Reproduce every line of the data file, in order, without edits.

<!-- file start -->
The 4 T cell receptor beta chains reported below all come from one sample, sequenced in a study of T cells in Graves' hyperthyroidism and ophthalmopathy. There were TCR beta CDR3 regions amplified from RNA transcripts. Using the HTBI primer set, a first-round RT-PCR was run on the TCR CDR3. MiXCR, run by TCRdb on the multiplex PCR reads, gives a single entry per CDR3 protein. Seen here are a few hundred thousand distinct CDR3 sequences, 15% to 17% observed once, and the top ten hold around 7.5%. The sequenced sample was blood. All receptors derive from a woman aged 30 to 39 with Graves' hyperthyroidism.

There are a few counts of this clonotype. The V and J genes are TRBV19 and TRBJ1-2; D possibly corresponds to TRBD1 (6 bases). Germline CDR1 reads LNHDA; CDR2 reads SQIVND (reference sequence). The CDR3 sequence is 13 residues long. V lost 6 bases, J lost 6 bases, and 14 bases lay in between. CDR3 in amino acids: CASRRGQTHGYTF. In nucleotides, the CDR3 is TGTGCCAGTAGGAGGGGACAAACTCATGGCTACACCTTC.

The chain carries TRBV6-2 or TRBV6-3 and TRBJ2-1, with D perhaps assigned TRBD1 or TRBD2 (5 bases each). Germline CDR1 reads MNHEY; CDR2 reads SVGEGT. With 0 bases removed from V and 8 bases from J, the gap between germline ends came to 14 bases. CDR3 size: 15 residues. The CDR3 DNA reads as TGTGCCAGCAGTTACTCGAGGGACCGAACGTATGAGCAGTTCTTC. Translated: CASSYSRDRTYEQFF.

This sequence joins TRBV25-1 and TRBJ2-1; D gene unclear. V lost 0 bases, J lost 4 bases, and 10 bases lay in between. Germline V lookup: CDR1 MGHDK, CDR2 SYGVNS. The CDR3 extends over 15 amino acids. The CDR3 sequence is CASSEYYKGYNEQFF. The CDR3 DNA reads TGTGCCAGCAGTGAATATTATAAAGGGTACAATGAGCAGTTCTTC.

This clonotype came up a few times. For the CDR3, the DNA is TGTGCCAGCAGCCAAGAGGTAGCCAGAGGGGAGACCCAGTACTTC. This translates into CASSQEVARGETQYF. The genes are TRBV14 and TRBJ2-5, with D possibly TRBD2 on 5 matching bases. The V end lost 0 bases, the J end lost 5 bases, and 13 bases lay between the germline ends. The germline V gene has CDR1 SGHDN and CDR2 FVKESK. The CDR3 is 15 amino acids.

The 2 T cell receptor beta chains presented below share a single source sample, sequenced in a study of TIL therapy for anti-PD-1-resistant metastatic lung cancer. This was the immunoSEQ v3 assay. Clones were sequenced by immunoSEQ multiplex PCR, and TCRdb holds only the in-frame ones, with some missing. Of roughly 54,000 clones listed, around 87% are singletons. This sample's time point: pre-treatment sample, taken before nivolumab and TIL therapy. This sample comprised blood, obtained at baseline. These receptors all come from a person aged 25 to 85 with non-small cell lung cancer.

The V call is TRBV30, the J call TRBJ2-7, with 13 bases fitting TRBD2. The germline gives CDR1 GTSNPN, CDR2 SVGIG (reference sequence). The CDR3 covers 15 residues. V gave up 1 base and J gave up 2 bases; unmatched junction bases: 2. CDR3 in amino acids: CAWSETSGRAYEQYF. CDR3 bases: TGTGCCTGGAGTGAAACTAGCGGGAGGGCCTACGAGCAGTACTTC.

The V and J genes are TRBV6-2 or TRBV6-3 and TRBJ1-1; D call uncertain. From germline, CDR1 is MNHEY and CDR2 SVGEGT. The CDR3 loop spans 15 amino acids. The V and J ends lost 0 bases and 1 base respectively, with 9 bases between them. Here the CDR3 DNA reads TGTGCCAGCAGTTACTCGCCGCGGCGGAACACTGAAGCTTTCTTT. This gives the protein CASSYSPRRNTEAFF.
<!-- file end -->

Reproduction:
The 4 T cell receptor beta chains reported below all come from one sample, sequenced in a study of T cells in Graves' hyperthyroidism and ophthalmopathy. There were TCR beta CDR3 regions amplified from RNA transcripts. Using the HTBI primer set, a first-round RT-PCR was run on the TCR CDR3. MiXCR, run by TCRdb on the multiplex PCR reads, gives a single entry per CDR3 protein. Seen here are a few hundred thousand distinct CDR3 sequences, 15% to 17% observed once, and the top ten hold around 7.5%. The sequenced sample was blood. All receptors derive from a woman aged 30 to 39 with Graves' hyperthyroidism.

There are a few counts of this clonotype. The V and J genes are TRBV19 and TRBJ1-2; D possibly corresponds to TRBD1 (6 bases). Germline CDR1 reads LNHDA; CDR2 reads SQIVND (reference sequence). The CDR3 sequence is 13 residues long. V lost 6 bases, J lost 6 bases, and 14 bases lay in between. CDR3 in amino acids: CASRRGQTHGYTF. In nucleotides, the CDR3 is TGTGCCAGTAGGAGGGGACAAACTCATGGCTACACCTTC.

The chain carries TRBV6-2 or TRBV6-3 and TRBJ2-1, with D perhaps assigned TRBD1 or TRBD2 (5 bases each). Germline CDR1 reads MNHEY; CDR2 reads SVGEGT. With 0 bases removed from V and 8 bases from J, the gap between germline ends came to 14 bases. CDR3 size: 15 residues. The CDR3 DNA reads as TGTGCCAGCAGTTACTCGAGGGACCGAACGTATGAGCAGTTCTTC. Translated: CASSYSRDRTYEQFF.

This sequence joins TRBV25-1 and TRBJ2-1; D gene unclear. V lost 0 bases, J lost 4 bases, and 10 bases lay in between. Germline V lookup: CDR1 MGHDK, CDR2 SYGVNS. The CDR3 extends over 15 amino acids. The CDR3 sequence is CASSEYYKGYNEQFF. The CDR3 DNA reads TGTGCCAGCAGTGAATATTATAAAGGGTACAATGAGCAGTTCTTC.

This clonotype came up a few times. For the CDR3, the DNA is TGTGCCAGCAGCCAAGAGGTAGCCAGAGGGGAGACCCAGTACTTC. This translates into CASSQEVARGETQYF. The genes are TRBV14 and TRBJ2-5, with D possibly TRBD2 on 5 matching bases. The V end lost 0 bases, the J end lost 5 bases, and 13 bases lay between the germline ends. The germline V gene has CDR1 SGHDN and CDR2 FVKESK. The CDR3 is 15 amino acids.

The 2 T cell receptor beta chains presented below share a single source sample, sequenced in a study of TIL therapy for anti-PD-1-resistant metastatic lung cancer. This was the immunoSEQ v3 assay. Clones were sequenced by immunoSEQ multiplex PCR, and TCRdb holds only the in-frame ones, with some missing. Of roughly 54,000 clones listed, around 87% are singletons. This sample's time point: pre-treatment sample, taken before nivolumab and TIL therapy. This sample comprised blood, obtained at baseline. These receptors all come from a person aged 25 to 85 with non-small cell lung cancer.

The V call is TRBV30, the J call TRBJ2-7, with 13 bases fitting TRBD2. The germline gives CDR1 GTSNPN, CDR2 SVGIG (reference sequence). The CDR3 covers 15 residues. V gave up 1 base and J gave up 2 bases; unmatched junction bases: 2. CDR3 in amino acids: CAWSETSGRAYEQYF. CDR3 bases: TGTGCCTGGAGTGAAACTAGCGGGAGGGCCTACGAGCAGTACTTC.

The V and J genes are TRBV6-2 or TRBV6-3 and TRBJ1-1; D call uncertain. From germline, CDR1 is MNHEY and CDR2 SVGEGT. The CDR3 loop spans 15 amino acids. The V and J ends lost 0 bases and 1 base respectively, with 9 bases between them. Here the CDR3 DNA reads TGTGCCAGCAGTTACTCGCCGCGGCGGAACACTGAAGCTTTCTTT. This gives the protein CASSYSPRRNTEAFF.